In the late 1940s and early 1950s, Boyd traveled to Victoria's Wimmera country and to Central Australia including Alice Springs and his work turned towards landscape paintings. During this period, perhaps his best-known work comes from his Love, Marriage and Death of a Half-Caste Bride series of 31 paintings, also known as The Bride, that imagined an Aboriginal person of mixed descent as a neglected outsider. First exhibited in Melbourne in April 1958, the series met a mixed reaction, as it did later that year in Adelaide and Sydney. Following the 1999 acquisition of Reflected Bride 1 by the National Gallery of Australia, the gallery's director Brian Kennedy commented in 2002:
The Bride paintings are among the greatest expressions of conscience by an Australian artist. Brilliantly executed and of sustained quality, Reflected Bride 1 speaks to contemporary Australia, beseeching reconciliation, understanding and a tolerant, compassionate meeting of old and new cultures.
Boyd’s paintings are not pretty, however, and carry a pervasive magical and somewhat menacing atmosphere. It is as if the figures and the landscape are one. The bride rises from the stream, an Ophelia caught by a groom whose foot hooks a tree. The bride is staring at an absurd mask-like white bride’s head which appears to glow out of the forest. This is a surreal wilderness, a strange place of nightmarish dreams.
Relocate to EuropeEdit
He was affiliated with the Antipodeans, a group of painters founded in 1959 and supported by Australian art historian Bernard Smith, who tried to promote figurative art when abstract painting and sculpture was dominant. The group exhibited at the Whitechapel gallery in London. In 1959 Boyd and his family moved to London, where he remained until 1971. In London, he started receiving commissions for ballet and opera set designs, and, after taking up etching and returning to ceramic painting, in 1966 he began the Nebuchadnezzar series in response to the Vietnam War as a statement of the human condition. While in London, Boyd entered another distinct period with his works themed around the idea of metamorphosis.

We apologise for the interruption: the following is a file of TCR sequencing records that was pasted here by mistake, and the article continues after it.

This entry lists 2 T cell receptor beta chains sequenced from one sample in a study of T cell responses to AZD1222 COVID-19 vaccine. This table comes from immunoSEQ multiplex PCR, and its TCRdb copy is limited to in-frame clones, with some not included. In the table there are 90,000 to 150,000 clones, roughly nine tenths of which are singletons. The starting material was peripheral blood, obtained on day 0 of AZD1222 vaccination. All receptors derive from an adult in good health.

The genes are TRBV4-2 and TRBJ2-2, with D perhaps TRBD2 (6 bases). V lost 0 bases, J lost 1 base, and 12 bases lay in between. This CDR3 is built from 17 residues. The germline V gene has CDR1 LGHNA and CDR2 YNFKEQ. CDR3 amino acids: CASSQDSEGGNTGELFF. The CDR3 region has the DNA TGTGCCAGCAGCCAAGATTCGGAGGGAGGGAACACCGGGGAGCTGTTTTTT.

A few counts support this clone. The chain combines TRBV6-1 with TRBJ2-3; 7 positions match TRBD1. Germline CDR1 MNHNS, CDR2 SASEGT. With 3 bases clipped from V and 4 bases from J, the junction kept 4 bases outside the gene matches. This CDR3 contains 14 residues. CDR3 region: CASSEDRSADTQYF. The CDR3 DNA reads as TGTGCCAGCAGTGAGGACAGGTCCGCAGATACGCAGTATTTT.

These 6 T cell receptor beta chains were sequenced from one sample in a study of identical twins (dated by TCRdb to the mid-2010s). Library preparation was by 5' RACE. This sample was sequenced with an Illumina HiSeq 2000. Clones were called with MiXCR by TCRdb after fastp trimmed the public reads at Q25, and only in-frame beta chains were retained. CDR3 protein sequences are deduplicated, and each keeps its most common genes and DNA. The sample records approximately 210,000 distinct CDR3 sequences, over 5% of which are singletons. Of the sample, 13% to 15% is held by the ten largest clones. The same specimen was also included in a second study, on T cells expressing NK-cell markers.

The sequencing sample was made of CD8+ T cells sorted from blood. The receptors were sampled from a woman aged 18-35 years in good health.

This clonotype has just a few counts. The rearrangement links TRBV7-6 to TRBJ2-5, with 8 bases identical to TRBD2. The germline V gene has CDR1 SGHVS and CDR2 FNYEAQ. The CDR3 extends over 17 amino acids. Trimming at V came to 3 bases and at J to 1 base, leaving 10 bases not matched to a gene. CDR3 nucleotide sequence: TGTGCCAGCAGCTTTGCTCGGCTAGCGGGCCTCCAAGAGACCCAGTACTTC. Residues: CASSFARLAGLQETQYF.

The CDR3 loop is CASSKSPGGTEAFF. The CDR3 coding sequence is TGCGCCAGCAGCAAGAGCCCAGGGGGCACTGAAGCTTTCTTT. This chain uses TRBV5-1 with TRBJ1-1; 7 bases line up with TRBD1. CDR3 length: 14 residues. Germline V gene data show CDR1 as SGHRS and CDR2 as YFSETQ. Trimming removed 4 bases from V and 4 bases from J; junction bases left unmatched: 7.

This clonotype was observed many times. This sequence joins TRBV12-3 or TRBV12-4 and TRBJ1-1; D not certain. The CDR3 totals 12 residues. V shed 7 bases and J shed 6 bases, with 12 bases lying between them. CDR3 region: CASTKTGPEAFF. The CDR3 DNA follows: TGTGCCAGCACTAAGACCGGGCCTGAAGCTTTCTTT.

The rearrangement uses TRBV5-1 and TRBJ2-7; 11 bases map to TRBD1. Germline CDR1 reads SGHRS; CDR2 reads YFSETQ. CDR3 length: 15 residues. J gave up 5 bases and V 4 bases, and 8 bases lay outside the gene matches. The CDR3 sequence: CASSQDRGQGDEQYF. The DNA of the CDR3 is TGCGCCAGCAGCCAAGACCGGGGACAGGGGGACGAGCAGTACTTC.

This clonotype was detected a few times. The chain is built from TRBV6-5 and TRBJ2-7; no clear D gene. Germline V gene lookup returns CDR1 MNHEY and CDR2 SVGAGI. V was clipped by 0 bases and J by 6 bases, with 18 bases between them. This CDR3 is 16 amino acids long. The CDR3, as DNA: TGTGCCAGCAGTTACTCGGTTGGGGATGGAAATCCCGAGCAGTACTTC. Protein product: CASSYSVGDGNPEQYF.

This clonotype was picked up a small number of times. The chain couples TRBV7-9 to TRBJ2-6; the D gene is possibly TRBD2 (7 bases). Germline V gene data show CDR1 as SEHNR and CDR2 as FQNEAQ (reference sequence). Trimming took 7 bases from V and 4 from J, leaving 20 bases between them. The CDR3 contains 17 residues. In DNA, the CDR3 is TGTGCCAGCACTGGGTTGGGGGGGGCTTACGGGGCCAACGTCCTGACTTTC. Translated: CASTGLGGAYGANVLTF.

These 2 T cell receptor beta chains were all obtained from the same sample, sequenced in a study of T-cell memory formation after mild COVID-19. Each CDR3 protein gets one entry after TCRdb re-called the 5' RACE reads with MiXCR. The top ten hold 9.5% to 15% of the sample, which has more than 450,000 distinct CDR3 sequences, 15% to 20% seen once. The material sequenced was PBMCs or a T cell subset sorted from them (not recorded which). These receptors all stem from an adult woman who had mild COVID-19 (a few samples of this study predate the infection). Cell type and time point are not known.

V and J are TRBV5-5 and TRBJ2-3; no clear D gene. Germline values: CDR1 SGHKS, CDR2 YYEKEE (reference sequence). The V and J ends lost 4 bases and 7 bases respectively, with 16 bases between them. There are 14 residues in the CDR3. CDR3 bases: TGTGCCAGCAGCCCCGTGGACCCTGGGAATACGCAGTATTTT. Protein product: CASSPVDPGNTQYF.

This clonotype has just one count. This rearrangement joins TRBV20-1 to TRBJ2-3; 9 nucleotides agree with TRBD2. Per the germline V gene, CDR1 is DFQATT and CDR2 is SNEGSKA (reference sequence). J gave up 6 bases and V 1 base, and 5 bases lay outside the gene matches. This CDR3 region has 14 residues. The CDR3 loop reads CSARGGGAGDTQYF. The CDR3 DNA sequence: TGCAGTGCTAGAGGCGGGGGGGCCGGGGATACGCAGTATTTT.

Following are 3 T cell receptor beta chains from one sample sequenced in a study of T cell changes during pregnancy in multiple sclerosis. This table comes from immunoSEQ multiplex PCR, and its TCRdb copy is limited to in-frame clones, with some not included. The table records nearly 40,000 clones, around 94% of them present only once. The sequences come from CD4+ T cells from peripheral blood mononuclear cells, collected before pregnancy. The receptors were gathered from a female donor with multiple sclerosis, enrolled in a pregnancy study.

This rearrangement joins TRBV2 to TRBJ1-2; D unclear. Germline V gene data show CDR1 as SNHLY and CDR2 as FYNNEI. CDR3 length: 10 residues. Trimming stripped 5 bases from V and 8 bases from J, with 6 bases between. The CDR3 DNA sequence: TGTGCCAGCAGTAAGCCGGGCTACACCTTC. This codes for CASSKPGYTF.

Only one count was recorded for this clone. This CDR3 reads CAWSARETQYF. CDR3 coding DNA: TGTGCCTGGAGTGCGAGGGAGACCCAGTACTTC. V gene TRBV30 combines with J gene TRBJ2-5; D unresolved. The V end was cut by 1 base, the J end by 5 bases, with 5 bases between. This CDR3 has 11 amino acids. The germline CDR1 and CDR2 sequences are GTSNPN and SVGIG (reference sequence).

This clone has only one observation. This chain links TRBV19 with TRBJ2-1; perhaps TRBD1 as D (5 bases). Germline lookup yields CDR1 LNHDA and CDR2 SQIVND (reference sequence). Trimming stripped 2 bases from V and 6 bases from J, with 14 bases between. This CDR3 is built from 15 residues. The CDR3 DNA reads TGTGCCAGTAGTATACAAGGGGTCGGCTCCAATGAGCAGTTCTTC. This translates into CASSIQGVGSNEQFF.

He produced several series of works, including a collection of fifteen biblical paintings based on the teaching of his mother, Doris. Later he produced a tempera series about large areas of sky and land, called the Wimmera series.
Return to AustraliaEdit
The recipient of a Creative Arts Fellowship from the Australian National University, in 1971 Boyd and his family returned to Australia as one of Australia's most highly regarded artists. In 1975, Boyd donated several thousand works including pastels, sculptures, ceramics, etchings, tapestries, paintings and drawings to the National Gallery of Australia.
In 1978, Arthur and Yvonne Boyd purchased properties and settled permanently at Bundanon on the Shoalhaven River. The following year, ABC TV and BBC TV co-produced the television documentary film, A Man of Two Worlds, based on Boyd's life and work. During the latter part of Boyd's painting career, his landscape works were based on the Shoalhaven River. At first encounter, Boyd was a little overwhelmed to paint the area; he found the scenery rugged and wild, vastly different from the landscapes he knew. But over the years, painting scenes of the Shoalhaven River and the surrounding bushland, he befriended the formidable landscape. This resulted in a significant series of paintings that are not simply landscapes but rather, a fusion of Boyd's European and Australian backgrounds.
"His Australian scapegoat paintings of the 1980s explored constructions of Australian identity in the lead up to the bicentenary of the arrival of the First Fleet in 1988. With their violent imagery and aggressive colouring they draw on archetypes of Australian military history to suggest the futility of war. In addition to painting, Boyd worked prolifically in ceramics, designed sets for the theatre, and provided illustrations for the poems of Australian poet Peter Porter."